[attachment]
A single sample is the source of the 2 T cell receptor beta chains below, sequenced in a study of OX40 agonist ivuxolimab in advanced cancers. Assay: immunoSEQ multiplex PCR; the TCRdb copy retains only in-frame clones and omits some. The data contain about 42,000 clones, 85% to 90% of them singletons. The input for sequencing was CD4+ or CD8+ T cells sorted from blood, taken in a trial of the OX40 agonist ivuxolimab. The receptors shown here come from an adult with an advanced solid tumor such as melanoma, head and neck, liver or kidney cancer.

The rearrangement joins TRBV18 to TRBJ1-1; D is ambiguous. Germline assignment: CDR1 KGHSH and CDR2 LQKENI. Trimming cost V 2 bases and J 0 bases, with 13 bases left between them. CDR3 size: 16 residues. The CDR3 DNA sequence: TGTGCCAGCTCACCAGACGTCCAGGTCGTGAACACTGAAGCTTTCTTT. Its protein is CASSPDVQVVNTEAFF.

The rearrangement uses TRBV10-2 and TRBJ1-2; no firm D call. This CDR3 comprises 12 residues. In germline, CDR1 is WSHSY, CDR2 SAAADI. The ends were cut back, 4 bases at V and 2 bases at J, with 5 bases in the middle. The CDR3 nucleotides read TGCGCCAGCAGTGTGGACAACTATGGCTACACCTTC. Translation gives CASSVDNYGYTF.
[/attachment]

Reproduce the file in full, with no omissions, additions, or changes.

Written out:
A single sample is the source of the 2 T cell receptor beta chains below, sequenced in a study of OX40 agonist ivuxolimab in advanced cancers. Assay: immunoSEQ multiplex PCR; the TCRdb copy retains only in-frame clones and omits some. The data contain about 42,000 clones, 85% to 90% of them singletons. The input for sequencing was CD4+ or CD8+ T cells sorted from blood, taken in a trial of the OX40 agonist ivuxolimab. The receptors shown here come from an adult with an advanced solid tumor such as melanoma, head and neck, liver or kidney cancer.

The rearrangement joins TRBV18 to TRBJ1-1; D is ambiguous. Germline assignment: CDR1 KGHSH and CDR2 LQKENI. Trimming cost V 2 bases and J 0 bases, with 13 bases left between them. CDR3 size: 16 residues. The CDR3 DNA sequence: TGTGCCAGCTCACCAGACGTCCAGGTCGTGAACACTGAAGCTTTCTTT. Its protein is CASSPDVQVVNTEAFF.

The rearrangement uses TRBV10-2 and TRBJ1-2; no firm D call. This CDR3 comprises 12 residues. In germline, CDR1 is WSHSY, CDR2 SAAADI. The ends were cut back, 4 bases at V and 2 bases at J, with 5 bases in the middle. The CDR3 nucleotides read TGCGCCAGCAGTGTGGACAACTATGGCTACACCTTC. Translation gives CASSVDNYGYTF.